“I learned how to work collaboratively as a group, meet deadlines, and accept constructive criticism and feedback.” – Jennifer Malone, Class of 2014
The environmental planning specialization deals with the protection and stewardship of air, water, land and other natural resources. Concerns include both the management of natural resources directly, as well as the mitigation of adverse impacts on these resources caused by human settlements and activities. The specialization offers an overview of key environmental issues, and provides the theoretical, methodological, and legal background necessary for the planner to have an effective role in dealing with these issues.
- URP 5421 Environmental Planning
- URP 5425 Methods of Environmental Analysis
Choose at least 1 of the following:
- URP 5422 Coastal Planning
- URP 5424 Sustainable Development Planning in the Americas
- URP 5427 Environmental Legislation and Policy
- URP 5429 Planning for and Mitigating Climate Change
Prospective students should contact the department’s Academic Program Specialist for more information about the environmental planning specialization. Current students should consult the graduate student handbook for more details about specialization and degree requirements.
- Various county and city planning departments throughout the United States
Regional Planning Agencies
- Water Management Districts
- Regional Planning Councils
- FL Department of Economic Opportunity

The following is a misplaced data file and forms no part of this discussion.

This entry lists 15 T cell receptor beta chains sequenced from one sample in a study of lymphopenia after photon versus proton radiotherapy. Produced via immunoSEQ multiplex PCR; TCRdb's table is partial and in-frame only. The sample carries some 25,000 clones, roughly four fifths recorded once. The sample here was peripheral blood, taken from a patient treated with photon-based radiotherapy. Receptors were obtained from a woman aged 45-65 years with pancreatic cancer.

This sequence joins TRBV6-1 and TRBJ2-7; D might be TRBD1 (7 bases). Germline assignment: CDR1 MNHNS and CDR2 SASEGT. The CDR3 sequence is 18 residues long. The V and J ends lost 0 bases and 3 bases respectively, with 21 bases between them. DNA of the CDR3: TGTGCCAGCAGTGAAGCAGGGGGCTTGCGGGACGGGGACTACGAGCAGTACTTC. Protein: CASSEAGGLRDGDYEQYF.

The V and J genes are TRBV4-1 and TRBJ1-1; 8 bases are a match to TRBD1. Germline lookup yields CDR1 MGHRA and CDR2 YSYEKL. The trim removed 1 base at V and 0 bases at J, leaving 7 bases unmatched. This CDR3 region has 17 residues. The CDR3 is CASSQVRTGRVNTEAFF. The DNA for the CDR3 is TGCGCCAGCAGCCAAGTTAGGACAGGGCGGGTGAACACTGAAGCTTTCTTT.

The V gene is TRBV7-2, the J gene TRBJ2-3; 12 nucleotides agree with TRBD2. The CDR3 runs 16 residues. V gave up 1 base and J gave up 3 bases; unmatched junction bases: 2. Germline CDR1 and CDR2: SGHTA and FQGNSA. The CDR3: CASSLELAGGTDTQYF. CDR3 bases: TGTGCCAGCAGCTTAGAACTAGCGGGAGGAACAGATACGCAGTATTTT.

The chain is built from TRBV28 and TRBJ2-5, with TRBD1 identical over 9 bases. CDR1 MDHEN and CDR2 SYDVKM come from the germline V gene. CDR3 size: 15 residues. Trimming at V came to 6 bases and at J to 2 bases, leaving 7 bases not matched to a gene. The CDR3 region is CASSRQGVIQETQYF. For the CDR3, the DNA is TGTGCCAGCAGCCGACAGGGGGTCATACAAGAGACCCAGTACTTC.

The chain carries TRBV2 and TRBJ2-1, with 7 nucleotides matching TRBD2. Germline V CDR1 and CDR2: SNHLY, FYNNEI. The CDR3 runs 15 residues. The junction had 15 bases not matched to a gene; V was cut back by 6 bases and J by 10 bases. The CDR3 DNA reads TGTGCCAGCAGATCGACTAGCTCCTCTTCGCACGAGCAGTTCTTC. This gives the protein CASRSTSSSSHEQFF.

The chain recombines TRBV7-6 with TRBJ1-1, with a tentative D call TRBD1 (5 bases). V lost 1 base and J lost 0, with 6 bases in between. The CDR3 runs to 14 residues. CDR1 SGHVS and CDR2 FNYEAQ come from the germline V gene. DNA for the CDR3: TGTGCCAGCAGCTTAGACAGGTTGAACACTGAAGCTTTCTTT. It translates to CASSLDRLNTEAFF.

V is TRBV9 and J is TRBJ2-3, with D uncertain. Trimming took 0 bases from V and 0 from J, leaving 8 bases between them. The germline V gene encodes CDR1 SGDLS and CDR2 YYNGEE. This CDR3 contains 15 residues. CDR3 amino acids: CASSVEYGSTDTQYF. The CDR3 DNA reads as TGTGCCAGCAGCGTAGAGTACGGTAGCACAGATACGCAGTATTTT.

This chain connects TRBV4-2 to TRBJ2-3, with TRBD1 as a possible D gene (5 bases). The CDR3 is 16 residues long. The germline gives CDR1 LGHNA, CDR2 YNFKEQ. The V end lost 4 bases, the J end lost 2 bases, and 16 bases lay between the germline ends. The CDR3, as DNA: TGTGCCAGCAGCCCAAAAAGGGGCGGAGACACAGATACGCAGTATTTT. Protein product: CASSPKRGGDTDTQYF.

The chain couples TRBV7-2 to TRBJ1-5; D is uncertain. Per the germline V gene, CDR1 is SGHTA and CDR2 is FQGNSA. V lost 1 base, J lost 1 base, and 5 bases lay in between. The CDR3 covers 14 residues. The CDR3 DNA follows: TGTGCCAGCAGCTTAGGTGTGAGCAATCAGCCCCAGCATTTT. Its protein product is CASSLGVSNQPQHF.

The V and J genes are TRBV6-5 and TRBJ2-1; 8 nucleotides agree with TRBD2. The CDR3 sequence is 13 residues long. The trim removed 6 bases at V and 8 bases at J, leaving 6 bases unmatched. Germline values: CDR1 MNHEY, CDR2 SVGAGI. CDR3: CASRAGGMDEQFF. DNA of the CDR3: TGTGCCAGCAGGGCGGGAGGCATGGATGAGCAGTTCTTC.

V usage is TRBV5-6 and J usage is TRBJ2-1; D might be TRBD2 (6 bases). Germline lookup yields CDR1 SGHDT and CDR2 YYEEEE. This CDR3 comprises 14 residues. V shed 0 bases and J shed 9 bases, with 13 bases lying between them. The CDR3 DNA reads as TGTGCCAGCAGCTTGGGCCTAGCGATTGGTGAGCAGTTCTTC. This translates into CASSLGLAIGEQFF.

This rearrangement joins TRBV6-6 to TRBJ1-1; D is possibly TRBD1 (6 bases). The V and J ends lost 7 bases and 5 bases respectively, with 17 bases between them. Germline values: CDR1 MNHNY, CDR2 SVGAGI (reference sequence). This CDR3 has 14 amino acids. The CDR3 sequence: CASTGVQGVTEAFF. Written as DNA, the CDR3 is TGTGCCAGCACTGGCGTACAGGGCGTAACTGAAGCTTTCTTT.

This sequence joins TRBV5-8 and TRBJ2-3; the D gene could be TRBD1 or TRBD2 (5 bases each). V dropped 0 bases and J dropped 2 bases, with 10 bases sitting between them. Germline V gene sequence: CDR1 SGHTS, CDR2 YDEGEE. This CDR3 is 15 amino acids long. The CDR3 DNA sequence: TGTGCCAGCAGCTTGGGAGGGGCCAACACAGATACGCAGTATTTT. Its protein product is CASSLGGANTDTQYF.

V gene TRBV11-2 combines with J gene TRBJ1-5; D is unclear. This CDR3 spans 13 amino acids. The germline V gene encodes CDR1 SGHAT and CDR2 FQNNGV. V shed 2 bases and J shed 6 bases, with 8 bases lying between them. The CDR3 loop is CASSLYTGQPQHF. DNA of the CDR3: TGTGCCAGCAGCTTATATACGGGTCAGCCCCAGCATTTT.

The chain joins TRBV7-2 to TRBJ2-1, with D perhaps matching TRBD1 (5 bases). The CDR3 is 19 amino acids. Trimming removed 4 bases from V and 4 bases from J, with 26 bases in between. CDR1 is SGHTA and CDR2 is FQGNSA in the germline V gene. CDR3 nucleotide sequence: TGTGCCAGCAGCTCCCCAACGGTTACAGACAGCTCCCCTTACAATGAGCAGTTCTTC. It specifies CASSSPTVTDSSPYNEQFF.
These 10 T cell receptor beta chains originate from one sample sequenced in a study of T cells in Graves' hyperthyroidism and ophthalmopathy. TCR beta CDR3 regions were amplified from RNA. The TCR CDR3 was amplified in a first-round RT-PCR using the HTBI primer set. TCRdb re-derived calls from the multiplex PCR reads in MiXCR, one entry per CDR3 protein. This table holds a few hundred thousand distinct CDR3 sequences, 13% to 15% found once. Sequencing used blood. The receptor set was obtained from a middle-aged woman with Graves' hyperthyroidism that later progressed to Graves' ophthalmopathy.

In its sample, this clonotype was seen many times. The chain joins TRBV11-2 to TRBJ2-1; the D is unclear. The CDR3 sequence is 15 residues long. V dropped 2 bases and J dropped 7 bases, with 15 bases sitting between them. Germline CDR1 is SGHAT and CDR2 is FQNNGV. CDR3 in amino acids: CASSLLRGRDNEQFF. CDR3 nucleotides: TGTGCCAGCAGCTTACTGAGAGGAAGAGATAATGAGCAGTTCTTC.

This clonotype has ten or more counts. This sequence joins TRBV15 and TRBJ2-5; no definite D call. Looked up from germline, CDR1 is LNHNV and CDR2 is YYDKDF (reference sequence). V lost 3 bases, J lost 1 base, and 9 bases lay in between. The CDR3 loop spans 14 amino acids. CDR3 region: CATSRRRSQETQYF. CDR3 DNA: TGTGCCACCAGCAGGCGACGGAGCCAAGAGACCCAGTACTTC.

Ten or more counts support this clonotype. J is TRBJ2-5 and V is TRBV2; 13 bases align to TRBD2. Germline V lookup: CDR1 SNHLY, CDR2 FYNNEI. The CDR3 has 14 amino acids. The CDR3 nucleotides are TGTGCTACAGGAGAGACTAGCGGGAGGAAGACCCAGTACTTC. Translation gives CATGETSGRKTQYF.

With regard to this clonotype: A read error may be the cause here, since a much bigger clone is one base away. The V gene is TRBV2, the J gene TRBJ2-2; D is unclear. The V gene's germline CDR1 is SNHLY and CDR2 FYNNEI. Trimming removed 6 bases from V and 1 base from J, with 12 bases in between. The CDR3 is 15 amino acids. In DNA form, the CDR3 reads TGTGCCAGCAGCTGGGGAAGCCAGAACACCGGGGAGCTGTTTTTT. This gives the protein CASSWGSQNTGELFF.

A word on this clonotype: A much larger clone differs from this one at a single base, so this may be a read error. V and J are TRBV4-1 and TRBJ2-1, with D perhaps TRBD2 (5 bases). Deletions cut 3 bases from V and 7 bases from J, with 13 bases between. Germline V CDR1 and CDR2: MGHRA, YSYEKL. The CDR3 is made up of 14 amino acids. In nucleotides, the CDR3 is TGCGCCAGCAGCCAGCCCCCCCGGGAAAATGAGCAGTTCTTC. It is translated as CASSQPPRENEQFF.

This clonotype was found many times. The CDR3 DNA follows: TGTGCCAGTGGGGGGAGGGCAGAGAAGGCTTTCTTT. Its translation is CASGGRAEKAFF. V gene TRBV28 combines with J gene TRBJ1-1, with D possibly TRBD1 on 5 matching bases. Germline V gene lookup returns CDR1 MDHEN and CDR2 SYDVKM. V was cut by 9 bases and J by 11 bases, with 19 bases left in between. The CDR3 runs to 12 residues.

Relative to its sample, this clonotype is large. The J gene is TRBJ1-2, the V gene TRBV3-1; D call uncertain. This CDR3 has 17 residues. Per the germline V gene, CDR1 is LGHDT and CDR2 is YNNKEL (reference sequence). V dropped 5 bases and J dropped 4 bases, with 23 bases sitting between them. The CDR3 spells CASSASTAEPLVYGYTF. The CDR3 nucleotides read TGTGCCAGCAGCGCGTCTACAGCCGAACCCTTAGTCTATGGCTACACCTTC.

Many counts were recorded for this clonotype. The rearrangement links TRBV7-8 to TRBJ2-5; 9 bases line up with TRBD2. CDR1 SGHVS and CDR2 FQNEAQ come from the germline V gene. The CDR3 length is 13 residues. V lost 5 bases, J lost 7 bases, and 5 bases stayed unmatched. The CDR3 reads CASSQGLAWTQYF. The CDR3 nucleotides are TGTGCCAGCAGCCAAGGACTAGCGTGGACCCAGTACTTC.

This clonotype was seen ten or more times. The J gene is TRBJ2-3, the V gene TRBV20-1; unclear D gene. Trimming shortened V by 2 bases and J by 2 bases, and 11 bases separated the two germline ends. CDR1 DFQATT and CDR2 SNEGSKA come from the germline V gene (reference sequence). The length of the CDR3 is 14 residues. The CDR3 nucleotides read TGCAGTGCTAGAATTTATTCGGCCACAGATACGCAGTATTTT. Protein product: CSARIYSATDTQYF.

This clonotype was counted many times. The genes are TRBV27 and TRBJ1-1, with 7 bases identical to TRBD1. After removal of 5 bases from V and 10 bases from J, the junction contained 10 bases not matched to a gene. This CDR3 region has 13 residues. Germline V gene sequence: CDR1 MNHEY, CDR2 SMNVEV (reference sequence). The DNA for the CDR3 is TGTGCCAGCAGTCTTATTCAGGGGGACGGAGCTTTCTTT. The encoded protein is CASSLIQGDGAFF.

- FL Division of Emergency Management
- FL Fish and Wildlife Conservation Commission
- Florida Department of Environmental Protection
- US Forest Service
- US Environmental Protection Agency
- US Dept of Interior, Director of Intergovernmental & External Affairs
- The Nature Conservancy
- 1000 Friends of Florida
Specialization Research at FSU
DURP faculty research a range of questions under the Environmental specialization.
Professor Butler examines how to scale up collaborative efforts to engage in landscape scale ecological restoration of fire adapted ecosystems.This work fits within our Collaborative Environmental Management research theme. He also has worked with Professor Emeritus Deyle and Planner in Residence Lindsay Stevens to enhance community resilience in the face of climate change with a specific orientation to planning for sea level rise adaptation in Florida. And, Butler has an emergent research agenda in the area of food systems planning to explore how sustainable food systems can build community resilience.
Professor Coutts’s research examines the reciprocal relationship between the built and natural environments. His biophilic epidemiology research applies a socio-ecological perspective to understanding both the social and environmental outcomes of human actions. Examples of this research include analyses of physical activity behavior on urban greenways; the relationship between premature mortality and the presence, access, and exposure to green infrastructure; and the inclusion of social outcomes in climate change mitigation plans.
Professor Holmes’ research examines the socio-ecological and institutional dimensions of risk, adaptation and resilience to climate change and other environmental hazards, particularly in marginalized populations, ecologically sensitive areas, coastal zones and island nations. She applies participatory approaches to engage, build capacity and promote adaptive learning and exchange at the local and community scales. Her research includes assessing socio-spatial impacts and household responses to extreme weather events in vulnerable coastal settlements. She is also working on evaluating public health planning measures for climate change in low income, minority communities.
See our individual faculty webpages for specific papers and projects.